Likewise, Emma’s overconfidence in her ability to judge leads her astray in her acquaintance with Frank Churchill. Without meeting Frank Churchill, Emma makes assumptions that she cannot support as when she refers to him as an “amiable young man”. Again, Emma disregards Mr Knightley’s good judgement. Emma’s subjectiveness and tendency to favour Frank Churchill, as well as her ever-ready willingness to defend him on any grounds, clouds her from viewing him from an unprejudiced perspective. This is demonstrated when Frank Churchill ridiculously travels to London “merely to have his hair cut”. Austen sums up Emma’s opinion on this “There was certainly no harm in his travelling sixteen miles twice over on such an errand.” Emma is blind to Frank’s “vanity, extravagance, love of change” and “restlessness of temper”.
These perceived self-indulgent qualities later manifest themselves on the protagonist. Emma’s worst qualities are indulged and fuelled by Frank Churchill’s feigned interest in her. The latter plants distorted facts to mislead Emma rather than to assist her in gaining self-knowledge. This is highlighted in the scene involving the sudden arrival of the pianoforte from an unknown source. In addition, Frank Churchill misleads Emma by encouraging notions of unfaithfulness on Mr Dixon’s part, “I cannot help suspecting either that, after making his proposals to her friend, he had the misfortune to fall in love with her”. This event somewhat resembles her preceding ignorance of Mr. Elton’s faults, which led to her self-humiliation.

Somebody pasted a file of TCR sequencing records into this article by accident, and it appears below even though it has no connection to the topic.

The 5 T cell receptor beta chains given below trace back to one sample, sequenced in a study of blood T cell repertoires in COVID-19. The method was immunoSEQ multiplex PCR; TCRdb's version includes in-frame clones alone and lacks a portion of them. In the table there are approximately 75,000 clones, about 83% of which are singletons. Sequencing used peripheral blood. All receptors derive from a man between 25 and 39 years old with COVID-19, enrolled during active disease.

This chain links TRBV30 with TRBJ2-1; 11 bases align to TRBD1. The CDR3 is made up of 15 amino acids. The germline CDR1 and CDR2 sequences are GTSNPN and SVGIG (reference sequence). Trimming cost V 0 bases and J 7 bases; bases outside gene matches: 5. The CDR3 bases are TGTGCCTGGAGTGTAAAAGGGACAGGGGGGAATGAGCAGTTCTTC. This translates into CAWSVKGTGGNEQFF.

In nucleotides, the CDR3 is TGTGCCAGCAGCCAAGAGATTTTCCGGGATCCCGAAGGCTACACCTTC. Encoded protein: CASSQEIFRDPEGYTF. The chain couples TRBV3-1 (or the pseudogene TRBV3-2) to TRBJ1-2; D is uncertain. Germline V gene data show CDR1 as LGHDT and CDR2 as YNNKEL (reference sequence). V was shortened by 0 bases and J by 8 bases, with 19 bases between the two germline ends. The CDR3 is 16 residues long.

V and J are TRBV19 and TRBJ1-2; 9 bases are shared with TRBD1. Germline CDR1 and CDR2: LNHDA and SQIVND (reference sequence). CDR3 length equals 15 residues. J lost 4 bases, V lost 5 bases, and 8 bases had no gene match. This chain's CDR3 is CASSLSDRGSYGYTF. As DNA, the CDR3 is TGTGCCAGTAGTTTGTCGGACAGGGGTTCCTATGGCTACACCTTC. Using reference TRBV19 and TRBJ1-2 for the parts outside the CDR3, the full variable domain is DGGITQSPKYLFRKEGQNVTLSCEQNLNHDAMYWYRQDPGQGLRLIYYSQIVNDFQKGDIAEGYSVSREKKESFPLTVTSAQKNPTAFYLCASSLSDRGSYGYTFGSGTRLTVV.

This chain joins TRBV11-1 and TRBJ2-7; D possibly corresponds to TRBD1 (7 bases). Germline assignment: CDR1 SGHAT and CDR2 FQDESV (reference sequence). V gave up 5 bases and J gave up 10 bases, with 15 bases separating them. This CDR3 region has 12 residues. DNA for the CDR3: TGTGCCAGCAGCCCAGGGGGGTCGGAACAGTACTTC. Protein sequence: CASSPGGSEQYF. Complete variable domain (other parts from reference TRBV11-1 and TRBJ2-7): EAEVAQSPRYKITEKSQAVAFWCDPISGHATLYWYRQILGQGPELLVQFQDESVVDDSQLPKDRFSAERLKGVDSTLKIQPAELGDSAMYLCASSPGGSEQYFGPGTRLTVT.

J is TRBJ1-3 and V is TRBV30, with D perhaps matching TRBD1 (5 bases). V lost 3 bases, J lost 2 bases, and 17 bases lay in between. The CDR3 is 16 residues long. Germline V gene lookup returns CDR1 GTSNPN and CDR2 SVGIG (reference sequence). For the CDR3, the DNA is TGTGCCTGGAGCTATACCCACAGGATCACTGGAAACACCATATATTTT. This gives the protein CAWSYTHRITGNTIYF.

As a result of their present agreeableness, Emma misinterprets Frank Churchill’s “excessive flirtation” and feigned interest in her as a sign that he might be interested in marrying her. In the incident just before Frank Churchill leaves Highbury to tend to a sick Mrs. Churchill, he is on the verge of revealing some sincere emotion to Emma. However, blinded by her stubbornness and superficiality, Emma does not perceive Frank Churchill’s faults and is thus manipulated to believe that Frank might love her while she might be in love with him.
Yet, due to Emma’s lack of experience and consequently her lack of self-knowledge, she has no concrete idea of what love actually entails. In this instance, the responder realises that Emma has grown from a superficial character with little self-knowledge to one who has some self-knowledge. This notion is reinforced by her thoughtful consideration of circumstances and events, leading to an analytical deconstruction of her feelings for Frank: “This sensation of listlessness, weariness, stupidity … I must be in love”. Her eventual realisation that she is not in love with Frank, “I do not find myself using making any use of the word sacrifice”, marks a significant point in Emma’s bid to gain self-knowledge.